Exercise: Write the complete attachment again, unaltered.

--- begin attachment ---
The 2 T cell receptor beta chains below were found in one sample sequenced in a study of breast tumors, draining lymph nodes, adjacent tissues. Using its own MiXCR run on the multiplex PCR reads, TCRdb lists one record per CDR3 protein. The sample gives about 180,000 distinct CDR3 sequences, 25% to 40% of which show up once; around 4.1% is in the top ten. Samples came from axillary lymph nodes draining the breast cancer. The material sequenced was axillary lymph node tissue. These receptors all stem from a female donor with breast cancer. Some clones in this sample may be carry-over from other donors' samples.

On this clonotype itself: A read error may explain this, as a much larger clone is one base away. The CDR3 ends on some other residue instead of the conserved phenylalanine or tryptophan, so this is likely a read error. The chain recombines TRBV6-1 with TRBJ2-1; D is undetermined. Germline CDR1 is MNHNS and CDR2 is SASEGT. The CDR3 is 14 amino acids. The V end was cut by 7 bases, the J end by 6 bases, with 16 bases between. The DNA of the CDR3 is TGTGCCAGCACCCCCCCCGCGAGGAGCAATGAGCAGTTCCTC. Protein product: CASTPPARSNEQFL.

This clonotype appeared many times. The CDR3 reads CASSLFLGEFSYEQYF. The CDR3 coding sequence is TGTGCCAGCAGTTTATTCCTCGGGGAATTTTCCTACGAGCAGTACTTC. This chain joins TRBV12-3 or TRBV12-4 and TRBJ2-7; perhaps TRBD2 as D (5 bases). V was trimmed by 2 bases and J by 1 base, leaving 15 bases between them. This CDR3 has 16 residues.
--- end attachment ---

The 2 T cell receptor beta chains below were found in one sample sequenced in a study of breast tumors, draining lymph nodes, adjacent tissues. Using its own MiXCR run on the multiplex PCR reads, TCRdb lists one record per CDR3 protein. The sample gives about 180,000 distinct CDR3 sequences, 25% to 40% of which show up once; around 4.1% is in the top ten. Samples came from axillary lymph nodes draining the breast cancer. The material sequenced was axillary lymph node tissue. These receptors all stem from a female donor with breast cancer. Some clones in this sample may be carry-over from other donors' samples.

On this clonotype itself: A read error may explain this, as a much larger clone is one base away. The CDR3 ends on some other residue instead of the conserved phenylalanine or tryptophan, so this is likely a read error. The chain recombines TRBV6-1 with TRBJ2-1; D is undetermined. Germline CDR1 is MNHNS and CDR2 is SASEGT. The CDR3 is 14 amino acids. The V end was cut by 7 bases, the J end by 6 bases, with 16 bases between. The DNA of the CDR3 is TGTGCCAGCACCCCCCCCGCGAGGAGCAATGAGCAGTTCCTC. Protein product: CASTPPARSNEQFL.

This clonotype appeared many times. The CDR3 reads CASSLFLGEFSYEQYF. The CDR3 coding sequence is TGTGCCAGCAGTTTATTCCTCGGGGAATTTTCCTACGAGCAGTACTTC. This chain joins TRBV12-3 or TRBV12-4 and TRBJ2-7; perhaps TRBD2 as D (5 bases). V was trimmed by 2 bases and J by 1 base, leaving 15 bases between them. This CDR3 has 16 residues.